The much lauded Escher Quartet lived up to its laurels Sunday afternoon to open the Saratoga Chamber Music Festival at the Spa Little Theatre. It was the quartet’s debut performance in what festival artistic director André-Michel Schub told the crowd would be a “life-changing experience.”
Violinists Adam Barnett-Hart and Aaron Boyd, violist Pierre Lapointe and cellist Dane Johansen have been together since 2005, and in that time they’ve created a group that can do delicacy, lushness, froth or rough edges with equal aplomb. They’re technically excellent, play with great clarity and have a purity of sound that is unforced no matter the dynamic levels, which were always controlled.
They needed that versatility and virtuosity in the program they chose: Beethoven, Britten, Smetana and — lucky for the crowd – Ravel. The first three were also the last completed work (Beethoven), the final work (Britten), or a late, autobiographical work (Smetana) in each composer’s life. As such, each composer had something to say about death and life, Boyd said.
Beethoven’s Quartet No. 16 in F Major, Op. 135, had a charm, sweet lyricism and transparent lines even within his experimentations of having two slow movements to end the work, one of which was “like standing naked before God,” Boyd said, because of its sublime, slow, sustained lines. The Escher set rollicking tempos for the quicker two movements and a gentle pacing for the other two. They showed a delicacy of touch even with the occasionally raucous chords, which allowed the music to sing.
Britten’s Quartet No. 3, which is rarely performed, had an atonal lyricism, some fierce sections, a slow third movement with a violin solo that slowly ascended in a searching manner and some bold and taunting passages that spotlighted each instrument.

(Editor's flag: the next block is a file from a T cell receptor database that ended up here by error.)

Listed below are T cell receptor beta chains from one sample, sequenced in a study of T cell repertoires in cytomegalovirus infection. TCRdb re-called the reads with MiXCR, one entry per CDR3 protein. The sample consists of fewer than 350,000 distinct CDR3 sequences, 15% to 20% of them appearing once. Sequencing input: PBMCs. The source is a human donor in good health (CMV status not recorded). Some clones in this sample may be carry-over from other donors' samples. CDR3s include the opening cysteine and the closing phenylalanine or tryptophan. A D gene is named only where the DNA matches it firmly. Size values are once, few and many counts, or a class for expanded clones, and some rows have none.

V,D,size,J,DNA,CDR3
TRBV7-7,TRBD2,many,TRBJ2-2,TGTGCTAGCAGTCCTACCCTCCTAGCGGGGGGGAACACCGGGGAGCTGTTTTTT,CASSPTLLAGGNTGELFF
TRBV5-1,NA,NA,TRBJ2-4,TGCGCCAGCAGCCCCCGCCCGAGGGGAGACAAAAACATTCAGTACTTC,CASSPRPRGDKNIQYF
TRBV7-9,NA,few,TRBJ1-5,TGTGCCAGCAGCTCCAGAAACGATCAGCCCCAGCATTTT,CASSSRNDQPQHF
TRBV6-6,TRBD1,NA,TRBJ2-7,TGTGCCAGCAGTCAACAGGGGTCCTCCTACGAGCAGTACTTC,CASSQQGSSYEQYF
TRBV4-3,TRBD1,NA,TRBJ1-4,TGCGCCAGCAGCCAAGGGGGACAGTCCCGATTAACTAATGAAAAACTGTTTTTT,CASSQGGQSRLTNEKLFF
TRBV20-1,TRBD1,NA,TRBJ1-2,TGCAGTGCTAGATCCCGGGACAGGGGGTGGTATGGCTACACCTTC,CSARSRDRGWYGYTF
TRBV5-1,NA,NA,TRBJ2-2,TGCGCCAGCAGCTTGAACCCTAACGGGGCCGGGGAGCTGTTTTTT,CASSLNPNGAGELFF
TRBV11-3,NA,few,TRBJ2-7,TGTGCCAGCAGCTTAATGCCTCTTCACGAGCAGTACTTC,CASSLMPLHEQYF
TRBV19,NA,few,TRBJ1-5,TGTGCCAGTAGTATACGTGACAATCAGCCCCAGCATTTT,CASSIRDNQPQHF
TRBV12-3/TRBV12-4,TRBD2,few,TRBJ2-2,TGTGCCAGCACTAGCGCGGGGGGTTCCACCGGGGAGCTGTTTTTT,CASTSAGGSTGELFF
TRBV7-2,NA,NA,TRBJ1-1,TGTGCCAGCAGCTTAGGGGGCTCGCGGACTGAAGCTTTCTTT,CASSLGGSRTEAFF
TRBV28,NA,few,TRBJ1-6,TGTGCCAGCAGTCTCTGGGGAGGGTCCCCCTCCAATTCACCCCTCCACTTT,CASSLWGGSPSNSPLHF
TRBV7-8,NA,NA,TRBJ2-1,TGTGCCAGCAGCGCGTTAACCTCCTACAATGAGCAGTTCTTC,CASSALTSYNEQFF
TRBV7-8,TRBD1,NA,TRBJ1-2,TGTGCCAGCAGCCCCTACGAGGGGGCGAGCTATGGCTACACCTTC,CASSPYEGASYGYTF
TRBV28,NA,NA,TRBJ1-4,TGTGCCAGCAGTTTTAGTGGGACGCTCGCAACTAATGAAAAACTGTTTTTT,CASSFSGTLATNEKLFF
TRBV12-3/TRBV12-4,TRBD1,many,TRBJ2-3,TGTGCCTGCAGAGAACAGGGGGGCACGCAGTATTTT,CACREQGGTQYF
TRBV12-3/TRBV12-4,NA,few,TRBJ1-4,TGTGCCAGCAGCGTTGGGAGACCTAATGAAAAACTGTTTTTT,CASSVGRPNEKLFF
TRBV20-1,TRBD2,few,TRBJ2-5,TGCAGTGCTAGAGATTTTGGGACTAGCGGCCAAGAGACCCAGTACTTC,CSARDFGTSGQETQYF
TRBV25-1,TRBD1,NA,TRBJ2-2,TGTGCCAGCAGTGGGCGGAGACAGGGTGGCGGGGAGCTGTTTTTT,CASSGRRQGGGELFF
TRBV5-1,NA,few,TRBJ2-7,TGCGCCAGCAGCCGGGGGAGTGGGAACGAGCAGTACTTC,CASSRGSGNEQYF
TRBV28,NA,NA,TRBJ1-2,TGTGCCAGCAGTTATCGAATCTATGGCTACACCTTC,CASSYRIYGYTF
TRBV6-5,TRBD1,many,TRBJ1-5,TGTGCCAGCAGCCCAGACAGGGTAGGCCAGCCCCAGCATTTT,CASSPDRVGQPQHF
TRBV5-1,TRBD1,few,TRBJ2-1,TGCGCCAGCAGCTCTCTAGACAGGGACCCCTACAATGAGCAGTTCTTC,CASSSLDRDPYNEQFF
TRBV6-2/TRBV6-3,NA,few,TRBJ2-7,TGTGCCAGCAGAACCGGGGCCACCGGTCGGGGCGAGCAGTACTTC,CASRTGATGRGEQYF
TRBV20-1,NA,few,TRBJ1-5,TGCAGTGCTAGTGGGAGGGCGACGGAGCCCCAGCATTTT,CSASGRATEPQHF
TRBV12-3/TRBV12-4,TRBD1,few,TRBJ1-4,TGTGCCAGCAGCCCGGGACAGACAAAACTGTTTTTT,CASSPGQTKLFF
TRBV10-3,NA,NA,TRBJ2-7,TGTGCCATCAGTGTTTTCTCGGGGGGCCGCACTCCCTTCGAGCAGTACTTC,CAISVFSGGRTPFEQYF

Boyd said the piece meant much to the group and it played with a strong commitment and a great attention to detail. Much thought had obviously gone into the playing because of its complex nature.
Smetana’s Quartet No. 1 in E minor (“From My Life”) is a marvelously romantic, searingly intense, beautifully conceived work that had everything a player or listener could want. The Escher superbly played the first movement’s wonderfully rippling harmonies and romantic lines, the bouncy gallop of the second, the heart-wrenching melodies of the third and the dramatic and joyous fourth.
Their performance brought the crowd to its feet with loud cheers and clapping. The encore was the second movement of Ravel’s Quartet with all of its feathery flashes of color and marvelous French flavor and charm. The Escher was fabulous.
The next concert on the series is on Tuesday with violinist Gil Shaham and his violinist wife, Adele Anthony, with friends from the Philadelphia Orchestra.